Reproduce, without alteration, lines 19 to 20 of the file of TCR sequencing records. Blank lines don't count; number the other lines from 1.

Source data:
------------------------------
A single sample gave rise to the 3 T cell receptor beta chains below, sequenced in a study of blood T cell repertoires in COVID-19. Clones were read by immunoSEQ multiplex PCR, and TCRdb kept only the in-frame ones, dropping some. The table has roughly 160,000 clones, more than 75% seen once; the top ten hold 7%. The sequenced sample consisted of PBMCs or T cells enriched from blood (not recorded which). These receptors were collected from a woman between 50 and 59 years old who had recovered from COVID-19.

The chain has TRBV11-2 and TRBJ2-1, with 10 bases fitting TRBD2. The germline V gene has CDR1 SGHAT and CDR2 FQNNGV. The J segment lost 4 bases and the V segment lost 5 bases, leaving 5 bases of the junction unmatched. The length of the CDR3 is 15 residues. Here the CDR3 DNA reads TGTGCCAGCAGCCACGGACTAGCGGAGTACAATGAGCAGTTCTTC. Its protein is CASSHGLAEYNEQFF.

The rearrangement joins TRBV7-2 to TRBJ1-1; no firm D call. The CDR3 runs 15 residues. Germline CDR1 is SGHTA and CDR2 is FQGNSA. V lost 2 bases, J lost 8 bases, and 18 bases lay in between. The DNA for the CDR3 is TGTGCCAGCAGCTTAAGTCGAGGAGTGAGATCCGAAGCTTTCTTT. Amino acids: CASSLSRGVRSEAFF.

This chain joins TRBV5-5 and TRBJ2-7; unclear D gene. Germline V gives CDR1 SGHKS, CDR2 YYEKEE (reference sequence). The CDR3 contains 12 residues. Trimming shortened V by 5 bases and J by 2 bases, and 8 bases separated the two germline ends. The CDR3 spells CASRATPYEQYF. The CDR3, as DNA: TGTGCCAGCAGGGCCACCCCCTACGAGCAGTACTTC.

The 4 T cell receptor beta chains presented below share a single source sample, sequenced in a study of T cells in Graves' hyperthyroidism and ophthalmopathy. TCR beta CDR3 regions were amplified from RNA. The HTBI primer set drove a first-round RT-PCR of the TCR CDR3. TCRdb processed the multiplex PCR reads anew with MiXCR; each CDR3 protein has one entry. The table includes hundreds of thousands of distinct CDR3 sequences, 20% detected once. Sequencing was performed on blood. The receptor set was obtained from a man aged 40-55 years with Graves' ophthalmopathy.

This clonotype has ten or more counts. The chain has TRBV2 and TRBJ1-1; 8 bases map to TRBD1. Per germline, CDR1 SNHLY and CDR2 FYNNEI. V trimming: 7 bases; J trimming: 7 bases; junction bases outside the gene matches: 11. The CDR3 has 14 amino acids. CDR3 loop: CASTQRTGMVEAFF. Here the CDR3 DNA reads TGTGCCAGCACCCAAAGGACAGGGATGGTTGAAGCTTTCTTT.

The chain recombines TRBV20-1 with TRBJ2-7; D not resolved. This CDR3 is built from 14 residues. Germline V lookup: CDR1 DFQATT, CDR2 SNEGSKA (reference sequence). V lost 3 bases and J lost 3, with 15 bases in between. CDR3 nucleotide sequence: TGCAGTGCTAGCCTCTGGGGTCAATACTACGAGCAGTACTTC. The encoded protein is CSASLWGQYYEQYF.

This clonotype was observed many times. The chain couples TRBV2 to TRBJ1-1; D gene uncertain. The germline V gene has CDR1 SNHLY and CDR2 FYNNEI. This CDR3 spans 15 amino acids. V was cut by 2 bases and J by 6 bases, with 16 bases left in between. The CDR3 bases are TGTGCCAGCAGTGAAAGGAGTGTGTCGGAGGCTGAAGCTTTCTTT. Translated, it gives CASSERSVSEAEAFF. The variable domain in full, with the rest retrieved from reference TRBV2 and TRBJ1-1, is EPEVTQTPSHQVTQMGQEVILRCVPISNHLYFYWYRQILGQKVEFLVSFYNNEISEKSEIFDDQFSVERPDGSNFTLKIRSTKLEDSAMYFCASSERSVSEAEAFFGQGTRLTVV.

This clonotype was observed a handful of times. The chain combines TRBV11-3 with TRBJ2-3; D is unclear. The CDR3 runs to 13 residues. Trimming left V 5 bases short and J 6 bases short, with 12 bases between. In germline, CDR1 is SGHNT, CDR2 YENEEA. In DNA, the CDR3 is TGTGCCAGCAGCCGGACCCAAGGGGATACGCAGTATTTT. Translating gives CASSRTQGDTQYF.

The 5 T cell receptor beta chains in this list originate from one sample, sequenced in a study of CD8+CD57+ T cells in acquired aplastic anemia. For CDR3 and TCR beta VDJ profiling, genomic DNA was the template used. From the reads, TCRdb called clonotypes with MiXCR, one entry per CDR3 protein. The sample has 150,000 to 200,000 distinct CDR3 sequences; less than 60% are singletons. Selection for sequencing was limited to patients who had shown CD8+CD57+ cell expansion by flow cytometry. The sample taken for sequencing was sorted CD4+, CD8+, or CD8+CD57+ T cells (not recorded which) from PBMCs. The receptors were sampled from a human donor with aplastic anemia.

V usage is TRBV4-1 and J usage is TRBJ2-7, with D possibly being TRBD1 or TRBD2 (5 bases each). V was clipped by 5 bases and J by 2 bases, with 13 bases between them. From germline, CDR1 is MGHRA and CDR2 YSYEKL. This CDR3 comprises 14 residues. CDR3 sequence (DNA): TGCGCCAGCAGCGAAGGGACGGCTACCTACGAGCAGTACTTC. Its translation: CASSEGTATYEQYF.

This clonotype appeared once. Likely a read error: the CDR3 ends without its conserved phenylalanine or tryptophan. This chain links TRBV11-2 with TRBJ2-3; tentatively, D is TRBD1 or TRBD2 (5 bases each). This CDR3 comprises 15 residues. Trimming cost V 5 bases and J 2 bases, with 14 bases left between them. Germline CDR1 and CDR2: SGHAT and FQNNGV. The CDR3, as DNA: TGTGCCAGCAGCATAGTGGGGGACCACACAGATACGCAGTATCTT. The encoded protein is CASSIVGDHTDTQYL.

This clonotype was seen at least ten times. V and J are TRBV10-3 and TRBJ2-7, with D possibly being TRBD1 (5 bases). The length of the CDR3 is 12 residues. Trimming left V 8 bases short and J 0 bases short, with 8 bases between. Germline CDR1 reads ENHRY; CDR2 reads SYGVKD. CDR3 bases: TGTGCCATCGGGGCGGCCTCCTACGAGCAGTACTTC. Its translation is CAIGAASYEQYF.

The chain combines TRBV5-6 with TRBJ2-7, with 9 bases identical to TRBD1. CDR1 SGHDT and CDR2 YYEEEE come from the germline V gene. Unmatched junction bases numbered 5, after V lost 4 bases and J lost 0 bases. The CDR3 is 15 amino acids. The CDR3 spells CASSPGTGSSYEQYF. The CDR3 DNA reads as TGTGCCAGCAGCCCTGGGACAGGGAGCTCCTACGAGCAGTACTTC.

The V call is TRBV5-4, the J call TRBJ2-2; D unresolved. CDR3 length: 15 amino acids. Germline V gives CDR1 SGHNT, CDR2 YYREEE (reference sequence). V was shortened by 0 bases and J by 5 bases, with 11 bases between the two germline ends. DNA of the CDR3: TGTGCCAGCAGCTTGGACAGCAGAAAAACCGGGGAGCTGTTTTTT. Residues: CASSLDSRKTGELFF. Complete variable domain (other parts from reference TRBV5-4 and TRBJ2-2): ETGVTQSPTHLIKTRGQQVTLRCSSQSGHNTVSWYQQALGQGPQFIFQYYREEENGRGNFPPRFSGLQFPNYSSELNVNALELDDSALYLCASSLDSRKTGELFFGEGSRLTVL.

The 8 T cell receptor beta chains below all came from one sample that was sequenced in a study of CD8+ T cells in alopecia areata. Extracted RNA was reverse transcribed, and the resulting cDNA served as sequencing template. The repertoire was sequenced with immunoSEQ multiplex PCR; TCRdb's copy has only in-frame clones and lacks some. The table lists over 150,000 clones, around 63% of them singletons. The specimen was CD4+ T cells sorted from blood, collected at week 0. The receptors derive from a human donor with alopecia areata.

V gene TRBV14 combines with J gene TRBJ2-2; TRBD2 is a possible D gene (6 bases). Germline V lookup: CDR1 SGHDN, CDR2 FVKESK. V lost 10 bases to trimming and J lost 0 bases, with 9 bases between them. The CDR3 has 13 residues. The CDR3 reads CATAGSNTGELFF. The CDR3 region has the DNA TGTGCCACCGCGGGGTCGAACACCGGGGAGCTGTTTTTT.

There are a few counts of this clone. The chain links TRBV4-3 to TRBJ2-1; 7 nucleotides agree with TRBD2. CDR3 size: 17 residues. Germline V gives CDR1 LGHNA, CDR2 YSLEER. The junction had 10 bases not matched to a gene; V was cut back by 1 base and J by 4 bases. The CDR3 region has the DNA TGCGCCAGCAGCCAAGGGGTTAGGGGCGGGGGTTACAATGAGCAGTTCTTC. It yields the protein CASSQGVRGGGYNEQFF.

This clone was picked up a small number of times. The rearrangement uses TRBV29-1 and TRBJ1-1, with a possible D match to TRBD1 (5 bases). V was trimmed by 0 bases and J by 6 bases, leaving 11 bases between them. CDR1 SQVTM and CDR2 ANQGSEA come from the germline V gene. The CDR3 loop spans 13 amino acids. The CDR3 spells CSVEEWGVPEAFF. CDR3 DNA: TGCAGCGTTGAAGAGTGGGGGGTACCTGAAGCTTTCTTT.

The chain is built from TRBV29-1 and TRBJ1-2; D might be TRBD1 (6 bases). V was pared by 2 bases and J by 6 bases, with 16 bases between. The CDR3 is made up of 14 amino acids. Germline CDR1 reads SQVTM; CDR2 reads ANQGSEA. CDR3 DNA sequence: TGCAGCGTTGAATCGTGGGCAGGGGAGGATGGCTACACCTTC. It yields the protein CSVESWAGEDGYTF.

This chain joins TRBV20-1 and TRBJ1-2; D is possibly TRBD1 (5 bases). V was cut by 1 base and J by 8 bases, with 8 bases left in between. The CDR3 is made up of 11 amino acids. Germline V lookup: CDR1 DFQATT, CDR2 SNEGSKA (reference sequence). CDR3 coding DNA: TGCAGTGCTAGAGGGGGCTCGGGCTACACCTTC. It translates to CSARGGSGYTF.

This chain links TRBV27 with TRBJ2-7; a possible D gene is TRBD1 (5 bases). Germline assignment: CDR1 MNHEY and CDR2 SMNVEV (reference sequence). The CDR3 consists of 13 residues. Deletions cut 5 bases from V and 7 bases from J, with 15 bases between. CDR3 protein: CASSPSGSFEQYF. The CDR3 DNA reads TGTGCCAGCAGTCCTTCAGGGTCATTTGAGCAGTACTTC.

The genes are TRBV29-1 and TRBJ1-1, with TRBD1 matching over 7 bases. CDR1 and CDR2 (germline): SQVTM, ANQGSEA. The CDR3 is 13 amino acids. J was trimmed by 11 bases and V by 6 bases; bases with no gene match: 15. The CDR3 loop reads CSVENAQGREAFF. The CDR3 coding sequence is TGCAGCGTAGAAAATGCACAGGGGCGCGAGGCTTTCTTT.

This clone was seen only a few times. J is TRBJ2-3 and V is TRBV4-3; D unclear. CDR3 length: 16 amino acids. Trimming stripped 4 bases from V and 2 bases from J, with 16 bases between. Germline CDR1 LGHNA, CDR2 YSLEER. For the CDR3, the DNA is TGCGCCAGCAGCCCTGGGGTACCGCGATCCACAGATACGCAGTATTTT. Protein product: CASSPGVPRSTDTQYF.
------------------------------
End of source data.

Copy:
This clone was picked up a small number of times. The rearrangement uses TRBV29-1 and TRBJ1-1, with a possible D match to TRBD1 (5 bases). V was trimmed by 0 bases and J by 6 bases, leaving 11 bases between them. CDR1 SQVTM and CDR2 ANQGSEA come from the germline V gene. The CDR3 loop spans 13 amino acids. The CDR3 spells CSVEEWGVPEAFF. CDR3 DNA: TGCAGCGTTGAAGAGTGGGGGGTACCTGAAGCTTTCTTT.

The chain is built from TRBV29-1 and TRBJ1-2; D might be TRBD1 (6 bases). V was pared by 2 bases and J by 6 bases, with 16 bases between. The CDR3 is made up of 14 amino acids. Germline CDR1 reads SQVTM; CDR2 reads ANQGSEA. CDR3 DNA sequence: TGCAGCGTTGAATCGTGGGCAGGGGAGGATGGCTACACCTTC. It yields the protein CSVESWAGEDGYTF.